Starting at the New England 25, Bledsoe overcome his poor start just in time to orchestrate the game-winning drive. First, he found multi-purpose back Keith Byars on a swing pattern in the right flat for 17 yards. A couple of plays later, Glenn – who gained a step on Sehorn after the Giant slipped on the frozen turf – collected a pass on a crossing pattern right to left for 17 more yards and a first down at the Giants’ 39.
After Patriots’ runner Curtis Martin was stuffed two yards behind the line of scrimmage, and Glenn was nailed for a two-yard loss on a reverse that was sniffed out by Agnew and end Chad Bratzke, Troy Brown made a highlight-reel grab on third and 13. Lined up in the right slot, Brown charged upfield and cut to the inside.
After Brown cut in front of safeties Tito Wooten and Percy Ellsworth, he slipped and fell at the New York 29. As he lay on his back, Brown reached back and made a sensational fingertip grab for a first down.
“I knew it was a big catch – it had to be made,” said Brown. “I just wanted to get that first down and keep the drive going. My hands were free. My body was on the ground, but the ball was right there. I saw it coming the whole time.”
Once Glenn victimized Campbell again for a for a 13-yard pickup to the 16, the Patriot attack fizzled. Meggett lost two yards, then was flagged for a false start and Bledsoe had a pass tipped, forcing a third and 17. Strahan was whistled for being offside, and on third and 12, Bledsoe found Meggett in the left flat for only five yards.
Only a daunting fourth-and-seven situation at the 13 separated the Pats from a first-round bye and a second-round home playoff game. After New England signaled for a time out, tight end Ben Coates came out and lined up in the right slot. Near the goal line, Coates got away with shoving corner Conrad Hamilton into the end zone before he turned and cradled Bledsoe’s pass in the numbers a couple yards shy of the end zone. Hamilton and Wooten immediately converged on Coates, but Big Ben struggled toward the goal line and – with a push from behind by the diminutive Meggett – plunged into the end zone for the touchdown. (“I went and gave him a little nudge,” admitted Meggett.) The two-point conversion failed, and the Patriots held a razor-thin 23-22 edge with 1:23 left. The comeback was complete.
“Who made great plays,” asked Agnew. “Their playmakers made the plays, like Meggett. I wish them the best of luck. I would have loved to have gotten this one, but . . .”
But those Patriots playmakers were missing in action in the first half, when New England had a better chance of uncovering Jimmy Hoffa’s body in one of the Giants Stadium end zones than they had of finding their offense.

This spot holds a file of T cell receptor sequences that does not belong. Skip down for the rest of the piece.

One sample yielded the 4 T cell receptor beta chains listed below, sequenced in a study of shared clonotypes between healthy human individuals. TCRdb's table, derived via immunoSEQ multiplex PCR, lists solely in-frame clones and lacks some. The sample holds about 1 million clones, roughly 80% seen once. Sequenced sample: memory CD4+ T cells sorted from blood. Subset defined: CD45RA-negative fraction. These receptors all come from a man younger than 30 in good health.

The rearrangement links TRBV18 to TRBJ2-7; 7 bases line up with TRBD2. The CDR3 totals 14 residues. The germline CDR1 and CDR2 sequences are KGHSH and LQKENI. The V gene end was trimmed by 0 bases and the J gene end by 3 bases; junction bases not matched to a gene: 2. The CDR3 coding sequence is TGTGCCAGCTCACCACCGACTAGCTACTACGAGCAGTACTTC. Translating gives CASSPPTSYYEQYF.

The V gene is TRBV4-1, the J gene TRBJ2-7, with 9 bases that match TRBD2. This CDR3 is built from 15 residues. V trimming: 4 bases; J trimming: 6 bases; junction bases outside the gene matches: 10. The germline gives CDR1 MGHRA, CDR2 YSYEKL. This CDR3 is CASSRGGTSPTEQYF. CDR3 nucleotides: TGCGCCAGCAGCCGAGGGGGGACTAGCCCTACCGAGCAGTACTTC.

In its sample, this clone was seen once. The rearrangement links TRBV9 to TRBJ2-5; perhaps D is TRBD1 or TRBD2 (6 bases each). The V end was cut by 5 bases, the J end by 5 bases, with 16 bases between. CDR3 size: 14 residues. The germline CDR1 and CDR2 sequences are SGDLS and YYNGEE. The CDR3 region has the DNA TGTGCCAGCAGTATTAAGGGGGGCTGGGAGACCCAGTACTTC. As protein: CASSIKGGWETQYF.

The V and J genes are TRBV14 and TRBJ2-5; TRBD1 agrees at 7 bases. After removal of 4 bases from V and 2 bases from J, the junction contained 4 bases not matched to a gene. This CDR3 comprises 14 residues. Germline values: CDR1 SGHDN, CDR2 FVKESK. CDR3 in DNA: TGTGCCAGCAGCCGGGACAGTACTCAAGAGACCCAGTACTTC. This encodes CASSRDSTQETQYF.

The Giants’ defense pressured Bledsoe with a smothering pass rush from a four-man front, and mystified the young signal caller with a variety of corner and zone blitzes. “We tried to get guys in his face and disrupt his timing,” said Strahan.
Excluding the final drive of the first half, which was encouraging save for Bledsoe’s second interception, New York’s defensive scheme worked to perfection in the opening half. Bledsoe, who wound up with a deceiving 301 yards passing, was ineffective for New England’s first six possessions, as the team registered a punt, punt, safety allowed, punt, punt and an interception.
Bledsoe completed five of 11 passes for 16 yards, no touchdowns, tossed two interceptions and was flagged for intentional grounding from the end zone – a call that resulted in the aforementioned safety. Despite the slow start, though, Bledsoe rebounded with a gutsy fourth, when he completed 12 of 18 passes for 156 yards and a pair of touchdowns.
And to be fair, Bledsoe received no support from the infantry. During the same span, Martin was equally impotent on the ground, as the Giants limited him to 10 yards on seven carries.
At the same time, as the wheels were coming off the Patriots’ bandwagon faster than hubcaps in the Bronx, Giants’ quarterback Dave Brown was dissecting the New England secondary. New York threw several different offensive looks at the Pats – including unveiling the shotgun formation for the first time this season – that kept them off balance. Even with Giant runners Rodney Hampton (knee), Tyrone Wheatley (ankle) and Keith Elias (knee) sidelined in this last game of the regular season, the Patriots had their hands full with starting fullback Charles “Show Me The” Way and no-name runner Gary Downs in the first half.
Other than the Bledsoe safety, both teams failed to score in the first quarter. Up 2-0, the Giants received the kickoff and returned it to the New England 44, where they embarked on a six-play, 44-yard drive that resulted in a one-yard plunge by Way. Although New York’s offense easily dictated play in the opening half, it mustered only a pair of field goals by Brad Daluiso (30, 27 yards) for the rest of the half.
Down 15-0 at the break wouldn’t have posed an insurmountable lead for the normally potent Patriots’ offense, but with the way the New York defense was manhandling New England, corner Jason Sehorn’s 23-yard interception return for a touchdown in the final minutes of the half – which gave the Giants a 22-0 cushion – seemed to put the game out of reach for New England, and gave the raucous Meadowlands crowd reason to celebrate at halftime.
“They took it to us in the first half,” admitted Parcells. “It looked like they were better prepared.”
Even with a new lease on life after the halftime break, and faced with a Giants team content to sit on its sizeable lead, the Patriots still stumbled and bumbled their way through most of the third quarter. But, with postseason bounty dangled before their facemasks, the scrappy Patriots somehow, some way found the wherewithal to full their collective fanny out of the fire.
“When we won the game, [Parcells] came in here, gave a little speech and he shed a couple tears,” said Glenn. “That kind of made the team feel real good.”